In 1813 a fateful decision was made for the hippodrome – it became known that despite the fact that the facility was part of the royal family’s property, its status would be preserved for future generations under all circumstances.
A few years later it was decided to build a separate royal box, which could only be accessed with the permission of the monarch. Emperor Nicholas I was once invited to this lodge. The rule of admission by invitation is still in force today.
As part of the competition, it is customary to hold a royal procession – the arrival of the monarch’s family on horse-drawn carriages.
Nowadays, Ascot jockeys are highly skilled professional athletes, but in the 19th century, when the industry was still in its infancy, there were no clear regulatory rules. Nevertheless, the spectators, seeing an 11-year-old boy as a rider, were truly stunned.
The turning point in the history of the hippodrome was the building of the railroad to the area. While previously the nobility had come in private chariots and the working class had come on foot, the existence of the railroad brought life to the racetrack. Spectacles became truly massive.
Today, the lawns and the Ascot track are considered an almost sacred place, but few modern day regulars can imagine that sheep were once herded on this spot in between races.
The history of bookmaking, to the point of which we have traced its beginnings, begins in 1920. In addition to the competitions themselves, the buzz and importance of what was going on was provided by the first bookmakers. Tellingly, until the end of the First World War, bookmaking was the prerogative of men. However, Helen Vernet turned the tide of history by being the first to obtain a betting license. Although little known in the history of bookmaking, Ascot folklore preserves her memory.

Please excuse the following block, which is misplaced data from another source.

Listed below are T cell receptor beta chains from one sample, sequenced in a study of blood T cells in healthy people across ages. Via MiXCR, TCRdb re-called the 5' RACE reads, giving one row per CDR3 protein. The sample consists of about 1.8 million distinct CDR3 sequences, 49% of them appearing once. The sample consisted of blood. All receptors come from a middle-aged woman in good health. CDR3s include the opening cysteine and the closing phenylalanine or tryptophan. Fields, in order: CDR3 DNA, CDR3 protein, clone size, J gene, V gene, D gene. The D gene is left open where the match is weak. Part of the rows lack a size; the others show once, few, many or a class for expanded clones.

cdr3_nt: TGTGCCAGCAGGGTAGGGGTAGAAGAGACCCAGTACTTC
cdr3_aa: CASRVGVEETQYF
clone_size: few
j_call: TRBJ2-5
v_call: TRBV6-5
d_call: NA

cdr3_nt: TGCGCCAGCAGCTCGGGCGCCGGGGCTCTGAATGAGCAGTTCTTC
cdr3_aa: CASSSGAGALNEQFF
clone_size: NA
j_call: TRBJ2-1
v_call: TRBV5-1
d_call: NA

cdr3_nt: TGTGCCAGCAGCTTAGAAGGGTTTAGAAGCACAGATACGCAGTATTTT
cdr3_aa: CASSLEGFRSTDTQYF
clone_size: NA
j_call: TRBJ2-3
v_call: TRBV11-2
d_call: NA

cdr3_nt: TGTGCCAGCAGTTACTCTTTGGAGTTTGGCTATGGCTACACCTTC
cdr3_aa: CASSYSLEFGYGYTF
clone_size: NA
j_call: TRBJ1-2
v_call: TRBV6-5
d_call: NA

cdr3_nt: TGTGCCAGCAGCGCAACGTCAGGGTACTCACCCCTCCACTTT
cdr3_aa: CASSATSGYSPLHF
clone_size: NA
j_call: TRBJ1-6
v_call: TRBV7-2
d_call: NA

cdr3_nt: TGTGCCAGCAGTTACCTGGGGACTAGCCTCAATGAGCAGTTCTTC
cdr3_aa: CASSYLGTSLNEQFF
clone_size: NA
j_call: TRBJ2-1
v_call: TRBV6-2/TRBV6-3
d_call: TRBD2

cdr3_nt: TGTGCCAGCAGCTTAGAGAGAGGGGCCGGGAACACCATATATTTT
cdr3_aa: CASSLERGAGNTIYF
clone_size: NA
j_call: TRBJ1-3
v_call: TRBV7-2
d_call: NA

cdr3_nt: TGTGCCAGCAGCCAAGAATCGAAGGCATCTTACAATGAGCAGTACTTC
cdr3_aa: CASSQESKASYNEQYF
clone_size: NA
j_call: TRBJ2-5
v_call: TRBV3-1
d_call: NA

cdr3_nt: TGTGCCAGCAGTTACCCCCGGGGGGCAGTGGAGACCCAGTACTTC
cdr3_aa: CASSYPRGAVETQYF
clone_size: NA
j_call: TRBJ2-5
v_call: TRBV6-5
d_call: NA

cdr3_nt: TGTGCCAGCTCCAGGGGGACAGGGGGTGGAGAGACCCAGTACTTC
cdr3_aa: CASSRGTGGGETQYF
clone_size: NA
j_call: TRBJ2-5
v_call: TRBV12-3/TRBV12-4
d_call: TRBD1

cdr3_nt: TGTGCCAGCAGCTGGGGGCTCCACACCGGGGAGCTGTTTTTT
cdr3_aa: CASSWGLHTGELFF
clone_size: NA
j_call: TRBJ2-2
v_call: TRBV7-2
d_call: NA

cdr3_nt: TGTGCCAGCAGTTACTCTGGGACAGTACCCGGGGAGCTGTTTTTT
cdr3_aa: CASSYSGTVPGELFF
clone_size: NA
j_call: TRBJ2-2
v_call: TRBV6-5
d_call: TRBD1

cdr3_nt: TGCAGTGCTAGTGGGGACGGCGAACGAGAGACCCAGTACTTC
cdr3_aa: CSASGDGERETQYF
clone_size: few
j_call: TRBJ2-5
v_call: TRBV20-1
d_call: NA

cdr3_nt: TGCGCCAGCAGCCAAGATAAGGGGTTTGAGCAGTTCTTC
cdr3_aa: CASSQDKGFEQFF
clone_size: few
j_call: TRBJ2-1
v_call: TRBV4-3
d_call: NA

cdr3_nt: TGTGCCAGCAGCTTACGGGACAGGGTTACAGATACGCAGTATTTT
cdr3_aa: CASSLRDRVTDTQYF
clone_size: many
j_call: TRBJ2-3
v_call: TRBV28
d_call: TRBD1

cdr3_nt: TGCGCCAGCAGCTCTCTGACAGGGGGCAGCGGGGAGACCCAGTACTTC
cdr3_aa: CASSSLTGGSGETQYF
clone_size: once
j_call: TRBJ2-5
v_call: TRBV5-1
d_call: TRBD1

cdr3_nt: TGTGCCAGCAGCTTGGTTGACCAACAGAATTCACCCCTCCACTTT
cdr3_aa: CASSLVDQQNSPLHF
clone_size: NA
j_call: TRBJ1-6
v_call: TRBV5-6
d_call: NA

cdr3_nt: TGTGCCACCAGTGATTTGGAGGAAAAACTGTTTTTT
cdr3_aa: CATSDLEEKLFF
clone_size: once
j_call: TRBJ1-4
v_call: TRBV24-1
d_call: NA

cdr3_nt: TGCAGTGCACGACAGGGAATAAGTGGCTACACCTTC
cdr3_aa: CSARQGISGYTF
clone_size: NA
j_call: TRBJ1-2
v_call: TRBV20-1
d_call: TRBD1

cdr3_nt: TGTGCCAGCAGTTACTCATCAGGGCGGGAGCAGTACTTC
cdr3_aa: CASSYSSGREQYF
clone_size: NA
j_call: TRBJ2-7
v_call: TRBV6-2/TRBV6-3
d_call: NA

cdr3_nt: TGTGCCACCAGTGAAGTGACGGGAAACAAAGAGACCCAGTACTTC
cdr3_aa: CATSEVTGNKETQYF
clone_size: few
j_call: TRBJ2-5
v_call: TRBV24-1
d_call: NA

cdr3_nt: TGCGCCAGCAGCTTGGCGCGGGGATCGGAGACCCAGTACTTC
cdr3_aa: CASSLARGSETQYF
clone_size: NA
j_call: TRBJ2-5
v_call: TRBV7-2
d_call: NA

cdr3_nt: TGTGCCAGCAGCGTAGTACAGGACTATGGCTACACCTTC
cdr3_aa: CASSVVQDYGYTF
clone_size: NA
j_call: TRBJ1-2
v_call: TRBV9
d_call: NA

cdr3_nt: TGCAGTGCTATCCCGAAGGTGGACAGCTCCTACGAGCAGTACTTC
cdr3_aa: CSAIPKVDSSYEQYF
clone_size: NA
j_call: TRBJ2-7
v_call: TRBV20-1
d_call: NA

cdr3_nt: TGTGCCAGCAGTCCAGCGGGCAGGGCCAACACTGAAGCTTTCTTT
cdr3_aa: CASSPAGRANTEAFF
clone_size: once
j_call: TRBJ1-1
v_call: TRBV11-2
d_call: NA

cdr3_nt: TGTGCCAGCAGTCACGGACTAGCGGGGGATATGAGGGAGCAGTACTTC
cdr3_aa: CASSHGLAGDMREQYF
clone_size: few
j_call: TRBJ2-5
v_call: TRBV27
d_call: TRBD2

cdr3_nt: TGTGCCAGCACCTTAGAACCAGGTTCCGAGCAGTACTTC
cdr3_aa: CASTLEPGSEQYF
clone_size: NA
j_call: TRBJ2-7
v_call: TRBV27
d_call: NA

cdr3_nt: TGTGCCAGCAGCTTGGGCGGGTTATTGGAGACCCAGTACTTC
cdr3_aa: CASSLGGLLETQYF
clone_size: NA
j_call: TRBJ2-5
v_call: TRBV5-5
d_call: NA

Nowadays, anyone can become a visitor to the racetrack, but it was not always like that. For example, in 1859, a ban was imposed, according to which the hippodrome could no longer be visited by the fair sex. It is interesting that nominally divorced men were allowed to enter, but none of them could be present in the royal box.
The introduction of “steeplechase” against all odds took place in 1965, and competitions of this kind are still held today.
In the 1970s, a tradition was established whereby the public is entertained with singing in the evenings after competition days. The repertoire belongs to the British classics and is unchanged.
The exploits of jockey Frank Dettori were so immense that the organizers of the competition decided to immortalize him in the form of a statue. The latter is placed near the Parade Ring.
In addition to the number one fleet of cars in Great Britain, Ascot is known for stunning picnics – candelabras, butlers, and silverware, all in 2006. The Hippodrome competition was voted the most popular picnic spot in England.
In 1961 the grandstand of Queen Elizabeth II was opened, and £1 million was spent on its creation. In 2004, the hippodrome was closed due to reconstruction, and the grand opening two years later was held in the personal presence of the Queen. Since her accession to the throne, the Queen has been the permanent patron of Ascot Royal.
The horse racing industry has a long and fascinating history, all described above on the example of just one, albeit the greatest object, eloquently testifies to this. And despite the fact that the sport is particularly popular in Great Britain, it should not be forgotten that the audience that the competitions attract is truly colossal.